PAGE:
Some of the biggest and best targets hackers choose are company accounts. HR departments of many companies, for example, are often very conservative in their approach to change making them particularly vulnerable to cyberattacks. They often have the oldest systems with the weakest security.
The following are five of the biggest gaps in company security. Taking measures to close these gaps could go a long way in protecting the precious and sensitive data many of them have.
1. Manual Payroll Systems
In April, hackers struck the city of Tallahassee and got away with half a million dollars in payroll that belonged to city workers. It wasn’t an isolated incident. Hackers have long sought the massive payoff of a payroll breach. The large concentration of cash coupled is a powerful enticement.
The primary vulnerability is manual processing of the payroll accounts, which are often done using spreadsheets and programs like Excel. This security problem is especially prevalent in international payment processing. Even when the accounts are well protected, the manual aspect leaves them vulnerable to the biggest risk of all – the human factor.
Automating payroll is an idea whose time has come. It is cheaper than employing a staff of workers and it keeps data safe from phishing schemes and other ploys that target people’s behavior rather than system security.
2. Sending Sensitive Data by E-Mail
Email has been one of the most useful tools in the history of technology, judging by the sheer number of people to use it daily. It has withstood challenges from numerous other communications tools and remained as strong as ever. Naturally, it is also one of the biggest targets for cybercriminals.
During the recent run-up to Tax Day in America (April 15), cybercriminals took advantage of the deluge of correspondence between tax filers and accounting firms to launch a series of fake corporate accounts that resembled emails pages from large companies.
These kinds of attacks will continue as long as companies continue to allow sensitive information to be sent through channels as ubiquitous as email. Again, just as with manual payroll, even if the emails are secure, everyone remains vulnerable to dummy accounts. After all, who has time to check for irregularities on every email they get from a seemingly trusted source.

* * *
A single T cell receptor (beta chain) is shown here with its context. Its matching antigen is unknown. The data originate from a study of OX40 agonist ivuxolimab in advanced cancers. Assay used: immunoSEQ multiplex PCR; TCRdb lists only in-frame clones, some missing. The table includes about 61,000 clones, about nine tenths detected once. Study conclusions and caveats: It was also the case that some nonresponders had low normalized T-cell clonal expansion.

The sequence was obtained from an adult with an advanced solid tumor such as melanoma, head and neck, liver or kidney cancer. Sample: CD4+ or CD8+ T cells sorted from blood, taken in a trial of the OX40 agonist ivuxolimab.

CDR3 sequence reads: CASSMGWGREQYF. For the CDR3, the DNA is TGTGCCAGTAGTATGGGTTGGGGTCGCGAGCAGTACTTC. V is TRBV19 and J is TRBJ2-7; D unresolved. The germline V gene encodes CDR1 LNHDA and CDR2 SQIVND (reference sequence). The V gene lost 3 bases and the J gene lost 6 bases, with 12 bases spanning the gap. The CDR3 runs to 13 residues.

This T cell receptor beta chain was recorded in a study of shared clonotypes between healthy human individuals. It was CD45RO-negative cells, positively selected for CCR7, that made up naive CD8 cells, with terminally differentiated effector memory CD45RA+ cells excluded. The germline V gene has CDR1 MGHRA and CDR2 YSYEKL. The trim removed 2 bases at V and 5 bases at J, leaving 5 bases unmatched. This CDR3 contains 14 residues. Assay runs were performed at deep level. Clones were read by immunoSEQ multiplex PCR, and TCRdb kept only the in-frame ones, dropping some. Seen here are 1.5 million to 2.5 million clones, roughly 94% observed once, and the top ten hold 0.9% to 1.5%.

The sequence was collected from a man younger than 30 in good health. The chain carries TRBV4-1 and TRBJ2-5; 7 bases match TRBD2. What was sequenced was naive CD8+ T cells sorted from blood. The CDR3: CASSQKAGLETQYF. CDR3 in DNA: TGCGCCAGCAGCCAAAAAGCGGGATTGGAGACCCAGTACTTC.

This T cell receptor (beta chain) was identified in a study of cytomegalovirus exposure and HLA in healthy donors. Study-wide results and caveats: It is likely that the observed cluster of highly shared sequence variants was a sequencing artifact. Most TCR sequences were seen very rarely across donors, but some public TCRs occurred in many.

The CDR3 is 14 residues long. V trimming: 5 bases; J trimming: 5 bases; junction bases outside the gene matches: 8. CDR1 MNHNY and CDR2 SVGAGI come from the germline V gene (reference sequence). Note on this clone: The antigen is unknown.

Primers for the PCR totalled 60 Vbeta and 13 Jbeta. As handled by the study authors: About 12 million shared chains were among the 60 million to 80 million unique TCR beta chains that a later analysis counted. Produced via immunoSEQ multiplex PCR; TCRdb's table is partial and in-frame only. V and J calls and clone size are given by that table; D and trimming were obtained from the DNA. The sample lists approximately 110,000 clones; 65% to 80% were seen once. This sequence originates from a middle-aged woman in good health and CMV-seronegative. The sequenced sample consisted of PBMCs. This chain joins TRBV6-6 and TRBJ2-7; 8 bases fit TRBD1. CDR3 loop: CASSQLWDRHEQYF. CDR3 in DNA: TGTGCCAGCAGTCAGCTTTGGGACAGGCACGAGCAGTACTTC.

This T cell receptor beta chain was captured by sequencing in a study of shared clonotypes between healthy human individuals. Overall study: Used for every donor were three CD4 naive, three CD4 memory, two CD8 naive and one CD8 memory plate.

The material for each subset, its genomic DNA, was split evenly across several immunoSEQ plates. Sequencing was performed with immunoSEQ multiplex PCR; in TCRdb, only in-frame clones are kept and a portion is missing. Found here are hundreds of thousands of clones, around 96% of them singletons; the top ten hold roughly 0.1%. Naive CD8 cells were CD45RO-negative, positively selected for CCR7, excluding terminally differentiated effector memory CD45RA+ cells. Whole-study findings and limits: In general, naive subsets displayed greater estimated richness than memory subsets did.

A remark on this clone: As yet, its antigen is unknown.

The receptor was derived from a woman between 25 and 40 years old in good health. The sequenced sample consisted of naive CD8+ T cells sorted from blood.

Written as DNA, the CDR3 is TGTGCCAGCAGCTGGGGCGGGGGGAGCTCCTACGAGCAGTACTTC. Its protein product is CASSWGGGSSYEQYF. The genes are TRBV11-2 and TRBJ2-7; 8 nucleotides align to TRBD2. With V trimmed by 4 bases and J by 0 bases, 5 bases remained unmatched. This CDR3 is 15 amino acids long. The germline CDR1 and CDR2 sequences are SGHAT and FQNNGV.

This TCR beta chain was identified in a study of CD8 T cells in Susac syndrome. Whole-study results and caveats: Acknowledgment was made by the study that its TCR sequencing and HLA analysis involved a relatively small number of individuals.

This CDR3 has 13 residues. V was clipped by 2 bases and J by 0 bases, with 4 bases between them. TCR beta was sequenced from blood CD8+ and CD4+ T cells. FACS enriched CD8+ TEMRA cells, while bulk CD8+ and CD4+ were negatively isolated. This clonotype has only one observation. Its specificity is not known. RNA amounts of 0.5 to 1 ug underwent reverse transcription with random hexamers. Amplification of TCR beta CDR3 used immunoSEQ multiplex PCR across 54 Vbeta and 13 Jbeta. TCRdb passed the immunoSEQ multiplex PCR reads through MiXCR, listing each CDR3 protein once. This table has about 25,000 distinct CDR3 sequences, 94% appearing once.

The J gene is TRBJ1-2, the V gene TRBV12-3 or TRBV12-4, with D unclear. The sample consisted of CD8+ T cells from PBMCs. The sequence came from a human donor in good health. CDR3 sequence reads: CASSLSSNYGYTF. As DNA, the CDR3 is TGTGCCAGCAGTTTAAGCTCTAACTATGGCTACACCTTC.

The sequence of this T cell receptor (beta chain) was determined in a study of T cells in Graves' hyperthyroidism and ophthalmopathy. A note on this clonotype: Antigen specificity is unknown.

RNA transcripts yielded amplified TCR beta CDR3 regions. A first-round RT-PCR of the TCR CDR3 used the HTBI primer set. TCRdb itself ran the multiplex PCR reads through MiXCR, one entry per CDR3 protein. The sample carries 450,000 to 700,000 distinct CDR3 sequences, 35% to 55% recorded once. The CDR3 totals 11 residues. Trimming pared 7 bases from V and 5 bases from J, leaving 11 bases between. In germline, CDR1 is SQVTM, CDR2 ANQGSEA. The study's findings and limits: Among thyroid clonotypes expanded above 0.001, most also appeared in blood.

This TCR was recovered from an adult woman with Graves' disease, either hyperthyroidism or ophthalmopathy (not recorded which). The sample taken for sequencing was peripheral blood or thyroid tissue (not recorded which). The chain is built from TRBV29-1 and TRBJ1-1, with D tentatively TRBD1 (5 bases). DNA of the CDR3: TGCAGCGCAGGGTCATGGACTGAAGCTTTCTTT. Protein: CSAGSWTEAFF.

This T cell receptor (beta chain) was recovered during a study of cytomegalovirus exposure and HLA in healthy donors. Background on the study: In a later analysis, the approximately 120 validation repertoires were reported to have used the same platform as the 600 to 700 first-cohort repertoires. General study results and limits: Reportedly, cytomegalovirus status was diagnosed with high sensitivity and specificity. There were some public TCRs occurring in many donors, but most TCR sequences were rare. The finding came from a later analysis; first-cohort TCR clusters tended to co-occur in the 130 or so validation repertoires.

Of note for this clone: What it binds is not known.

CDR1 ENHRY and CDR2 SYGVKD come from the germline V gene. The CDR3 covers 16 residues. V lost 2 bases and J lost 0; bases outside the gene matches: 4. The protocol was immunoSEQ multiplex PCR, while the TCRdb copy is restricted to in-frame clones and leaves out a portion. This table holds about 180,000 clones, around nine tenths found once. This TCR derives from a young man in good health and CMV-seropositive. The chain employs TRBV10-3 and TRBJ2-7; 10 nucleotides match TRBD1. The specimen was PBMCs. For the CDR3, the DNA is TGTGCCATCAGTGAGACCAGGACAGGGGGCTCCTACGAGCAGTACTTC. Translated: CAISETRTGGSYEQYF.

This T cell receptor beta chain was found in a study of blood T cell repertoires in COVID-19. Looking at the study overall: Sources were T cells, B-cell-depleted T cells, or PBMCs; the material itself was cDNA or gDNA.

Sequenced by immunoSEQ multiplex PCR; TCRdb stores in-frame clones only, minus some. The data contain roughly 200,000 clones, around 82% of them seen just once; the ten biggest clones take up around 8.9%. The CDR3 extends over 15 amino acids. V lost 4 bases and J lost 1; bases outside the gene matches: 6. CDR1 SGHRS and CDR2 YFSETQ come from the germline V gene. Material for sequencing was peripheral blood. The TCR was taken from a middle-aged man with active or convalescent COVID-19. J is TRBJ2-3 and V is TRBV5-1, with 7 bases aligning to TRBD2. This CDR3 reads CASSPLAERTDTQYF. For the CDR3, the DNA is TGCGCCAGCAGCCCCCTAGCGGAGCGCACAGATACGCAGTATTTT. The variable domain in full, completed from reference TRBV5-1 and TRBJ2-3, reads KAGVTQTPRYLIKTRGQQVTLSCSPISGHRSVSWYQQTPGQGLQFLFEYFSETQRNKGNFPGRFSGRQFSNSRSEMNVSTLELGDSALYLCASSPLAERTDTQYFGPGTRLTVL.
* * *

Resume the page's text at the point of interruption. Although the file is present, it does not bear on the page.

The solution is to ensure that sensitive material only travels through secure channels that are closed to outsiders, preferably through the cloud. That will help protect against fake accounts and keep important information safe.
3. Keeping Proprietary Information on USB Sticks
The advent of the “disk on key” has made life easier for people who wish to transfer large files between computers or to take files home with them. But the files on USB flash drives rarely have any protection, and if the disk is lost or stolen, there is nothing to prevent other people from gaining access to proprietary material.
That’s why the best defense against this type of security breach is simply to avoid ever putting sensitive information on portable disks. Once the files are lost, there is no way to bring them back or keep them from being spread if people who steal or find them choose to do that.
Be safe. Keep important information only on secure servers accessible only be those who have been approved by the company.
4. Delays in Installing Security Updates
Even a company that is highly conscious of security could fall victim to a hack attack if its IT staff is completely occupied by everyday tasks. Setting up a security system is not a one-time thing, but rather a process that requires ongoing attention.
Even the best security systems send out periodic updates. These are often patches that cover vulnerabilities that have been discovered. If the company is a way of vulnerability, it is only a matter of time before the hackers find them as well. So it’s vital to install the patch as quickly as possible.
Too often, however, the small IT staff of medium size business is overwhelmed by pressing matters elsewhere and the installations are delayed. That puts the company at risk for the interim period.
5. Leaving Documents Unattended
One of the most common practices that expose business documents to possible security breaches takes place virtually every day at many offices. It consists of leaving private documents unattended at workstations, on open computer screens, and especially at printers.
Most people feel completely safe within the confines of their company. So they leave sensitive documents open on their desks and walk away. Sometimes those documents may be there for hours if the worker has a series of meetings away from his or her desk, or during lunch break. Sometimes, they are left overnight if the project has not been finished.
Companies must combat this practice, as natural as it may be to the workers, by setting strict office policies against leaving documents unattended. There must be a rule that any document has to be put away to a safe place whenever a worker leaves his or her desk. The policy must also extend to the disposal of confidential documents. They must be shredded in order to avoid theft after they have been thrown out and assumed to have been disposed.